Walking is often overlooked as a form of physical activity. It strengthens your legs, back and pelvis and improves your alignment and flexibility. These can help relieve prenatal aches and discomfort and prepare your body. It’s great during labour too!  A 2013 Cochrane Review showed that upright positions, such as walking, lead to greater comfort for the birthing person and a shorter length of the first stage of labour.

Walking for thirty to sixty minutes each day or several times a week is great option for meeting movement goals. As it gets colder and the days shorter, we often tend to become less active and its harder to find the time or space for movement. Luckily, there are many options for walking within the city even on the coldest days:

1. Art Gallery of Ontario

It’s easy to walk for an hour or more while enjoying exhibits from classics to contemporary canadian art. There are four levels all accessible by elevator, but if you’re looking to increase your activity use the winding ramp to move through the gallery.

Every Wednesday from 6-9 pm the AGO collection galleries are free for the public!

2. Allan Gardens Conservatory

One of our favourite winter activities is visiting Allan Gardens, a greenhouse conservatory in Cabbagetown. It is a perfect way to escape the cold, grey winter days into the warm, tropical plant gardens.

Every December, the conservatory hosts their Christmas Flower Show with hundreds of flowers and holiday plant displays. On weekend evenings the conservatory can be enjoyed by candlelight.

3. Holiday Markets and Pop Up Shops

All throughout December, there are holiday markets and pop shops that let you shop while being active. These markets are great for finding unique gifts and crafts, many of which are made locally, and your favourite holiday drinks and treats!

A full list of holiday markets is available here

4. Brave the Cold

We can understand why so many chose to stay indoors during these winter months, but bundling up and heading outdoors has its benefits. We love the freshness in winter air and the beauty of the sun shining through bare trees and grey skies.

Green spaces, such as High Park or Evergreen Brickworks, are great options for outdoor walks. On those cold days, we opt for routes where we can stop in shops and cafes along the way, such as the Distillery District, Queen Street West, or Roncesvalle Avenue.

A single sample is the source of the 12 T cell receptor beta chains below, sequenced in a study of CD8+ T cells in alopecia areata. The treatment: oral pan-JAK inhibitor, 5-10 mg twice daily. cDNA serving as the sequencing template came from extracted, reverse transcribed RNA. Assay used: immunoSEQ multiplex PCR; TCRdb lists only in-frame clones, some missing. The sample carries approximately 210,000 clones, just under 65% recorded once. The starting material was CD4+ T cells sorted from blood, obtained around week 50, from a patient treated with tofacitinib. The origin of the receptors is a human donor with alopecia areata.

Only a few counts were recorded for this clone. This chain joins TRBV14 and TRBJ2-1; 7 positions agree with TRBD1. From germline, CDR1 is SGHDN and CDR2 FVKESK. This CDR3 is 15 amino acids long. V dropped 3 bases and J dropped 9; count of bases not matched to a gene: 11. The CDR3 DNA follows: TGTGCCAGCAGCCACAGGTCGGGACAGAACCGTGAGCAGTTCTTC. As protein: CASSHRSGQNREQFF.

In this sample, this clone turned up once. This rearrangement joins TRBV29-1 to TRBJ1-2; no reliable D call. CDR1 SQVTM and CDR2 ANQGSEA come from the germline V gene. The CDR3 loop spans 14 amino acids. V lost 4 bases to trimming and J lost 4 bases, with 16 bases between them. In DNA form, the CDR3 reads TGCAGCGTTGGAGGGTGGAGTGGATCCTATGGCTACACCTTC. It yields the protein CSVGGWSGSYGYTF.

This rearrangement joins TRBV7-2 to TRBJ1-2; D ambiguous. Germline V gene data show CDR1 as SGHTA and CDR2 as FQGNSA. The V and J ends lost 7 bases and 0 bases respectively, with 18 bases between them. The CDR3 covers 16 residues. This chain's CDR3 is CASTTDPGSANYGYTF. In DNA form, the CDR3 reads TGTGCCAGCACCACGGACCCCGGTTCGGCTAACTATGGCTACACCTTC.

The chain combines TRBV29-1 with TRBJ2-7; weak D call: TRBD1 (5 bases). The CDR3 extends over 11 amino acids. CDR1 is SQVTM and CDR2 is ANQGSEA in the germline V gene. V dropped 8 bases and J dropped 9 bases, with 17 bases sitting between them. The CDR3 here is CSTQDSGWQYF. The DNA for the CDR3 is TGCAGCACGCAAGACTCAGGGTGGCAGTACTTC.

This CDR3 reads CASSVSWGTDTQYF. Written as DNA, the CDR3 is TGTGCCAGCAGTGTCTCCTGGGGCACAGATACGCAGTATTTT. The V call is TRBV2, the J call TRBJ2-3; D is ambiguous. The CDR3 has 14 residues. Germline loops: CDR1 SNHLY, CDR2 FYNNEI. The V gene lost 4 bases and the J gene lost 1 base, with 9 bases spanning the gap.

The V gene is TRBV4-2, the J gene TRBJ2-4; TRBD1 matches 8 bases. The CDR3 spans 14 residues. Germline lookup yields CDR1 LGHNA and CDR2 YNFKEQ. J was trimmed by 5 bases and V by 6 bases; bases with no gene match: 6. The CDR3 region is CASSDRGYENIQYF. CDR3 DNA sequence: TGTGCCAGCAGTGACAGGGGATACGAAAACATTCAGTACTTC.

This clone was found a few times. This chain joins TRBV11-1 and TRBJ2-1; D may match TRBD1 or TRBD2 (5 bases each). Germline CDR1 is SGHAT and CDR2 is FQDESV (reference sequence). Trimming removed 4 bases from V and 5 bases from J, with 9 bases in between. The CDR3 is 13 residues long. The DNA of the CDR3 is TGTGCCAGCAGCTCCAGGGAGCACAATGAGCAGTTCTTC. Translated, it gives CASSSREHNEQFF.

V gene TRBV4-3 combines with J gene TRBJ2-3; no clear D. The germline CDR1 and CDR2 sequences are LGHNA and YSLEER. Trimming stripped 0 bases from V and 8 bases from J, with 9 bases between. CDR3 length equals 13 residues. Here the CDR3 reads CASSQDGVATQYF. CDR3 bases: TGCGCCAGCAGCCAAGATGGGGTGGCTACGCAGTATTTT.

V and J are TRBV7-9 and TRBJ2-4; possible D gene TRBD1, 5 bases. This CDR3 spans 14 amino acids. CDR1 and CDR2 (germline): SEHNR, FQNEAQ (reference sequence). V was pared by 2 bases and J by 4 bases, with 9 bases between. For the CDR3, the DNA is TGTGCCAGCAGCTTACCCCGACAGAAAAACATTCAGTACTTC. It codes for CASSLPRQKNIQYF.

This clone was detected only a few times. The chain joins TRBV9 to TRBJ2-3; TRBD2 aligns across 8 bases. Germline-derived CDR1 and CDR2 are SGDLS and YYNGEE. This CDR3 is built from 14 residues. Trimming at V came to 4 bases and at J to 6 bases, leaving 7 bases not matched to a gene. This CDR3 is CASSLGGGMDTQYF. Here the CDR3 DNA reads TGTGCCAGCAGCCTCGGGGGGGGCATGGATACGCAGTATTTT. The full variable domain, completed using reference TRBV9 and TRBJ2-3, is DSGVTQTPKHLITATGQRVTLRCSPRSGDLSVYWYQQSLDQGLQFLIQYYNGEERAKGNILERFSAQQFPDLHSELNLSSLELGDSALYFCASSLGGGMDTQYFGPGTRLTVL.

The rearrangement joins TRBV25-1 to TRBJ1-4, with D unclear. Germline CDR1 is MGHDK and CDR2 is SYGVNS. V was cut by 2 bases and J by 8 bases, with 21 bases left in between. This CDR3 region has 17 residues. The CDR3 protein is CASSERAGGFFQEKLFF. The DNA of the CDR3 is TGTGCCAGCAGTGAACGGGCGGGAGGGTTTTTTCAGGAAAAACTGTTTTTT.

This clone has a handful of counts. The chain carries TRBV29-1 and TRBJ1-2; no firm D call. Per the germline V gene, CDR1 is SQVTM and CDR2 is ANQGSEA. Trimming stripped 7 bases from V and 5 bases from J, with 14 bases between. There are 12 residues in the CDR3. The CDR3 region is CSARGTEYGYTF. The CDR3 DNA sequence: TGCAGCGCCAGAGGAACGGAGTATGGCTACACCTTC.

** Walking is one activity that many can incorporate to their daily activities or holiday plans, however we acknowledge it and the above suggestions will not accessible for all. Of the ideas listed above, Allan Gardens and Art Gallery of Ontario are accessible for those requiring mobility assistance.  

Love, 

The Spectrum Doula Team

Get Snacking: Date love with Daits - delightful natural treats

Prenatal Snack Dates

As the seasons get cooler we thought we would share some treat ideas! Dates are both delicious and beneficial prenatally - in one of our previous blog post we offered delicious ways of eating 6 dates a day. Some of those recipes require more ingredients than others -  for those days when you don't have all the ingredients on hand or you'd like an extra special treat we are happy to present you: Daits!

Daits was founded by Reem Aljarbou - a busy mama of two. Reem grew up in Saudi Arabia, where dates are a traditional staple of daily life. After relocating to Canada, Reem was surprised to find that none of the varieties of dates she loved were available here and so she began ordering shipments of her two favourite types of dates (Sukkari and Khalas). She would eat these plain or fill them with delicious and high quality ingredients, like nuts or nut butters. 

Healthy Prenatal Nutrition

Reem began sharing her date treats with friends and coworkers and everyone loved them!  Daits was born our of Reem's desire to share her family traditions with the rest of Canada and to offer a naturally sweet treat full of health benefits. 

Daits is located inside the Saks Food Hall at the Eaton Centre Pusateri's. You can find a treat for everyone in your family at Daits: plain dates pressed in their own juices or stuffed with almonds; protein bars (made mainly with dates and few other high quality ingredients); salted caramel date bars; and of course stuffed dates with whimsical names such as seeds of love (dates stuffed with walnuts, drizzled with honey, and sprinkled with fennel and nigella seeds), first dait (dates stuffed with roasted almonds, coated in almond butter, and rolled in crispy feuilletine), and cloud 9 (dates piped with peanut butter). 

If you (or someone you love) are in the mood for a delicious (healthier) treat, give Daits a try! We try it every week...

Love, 

The Spectrum Doula Collective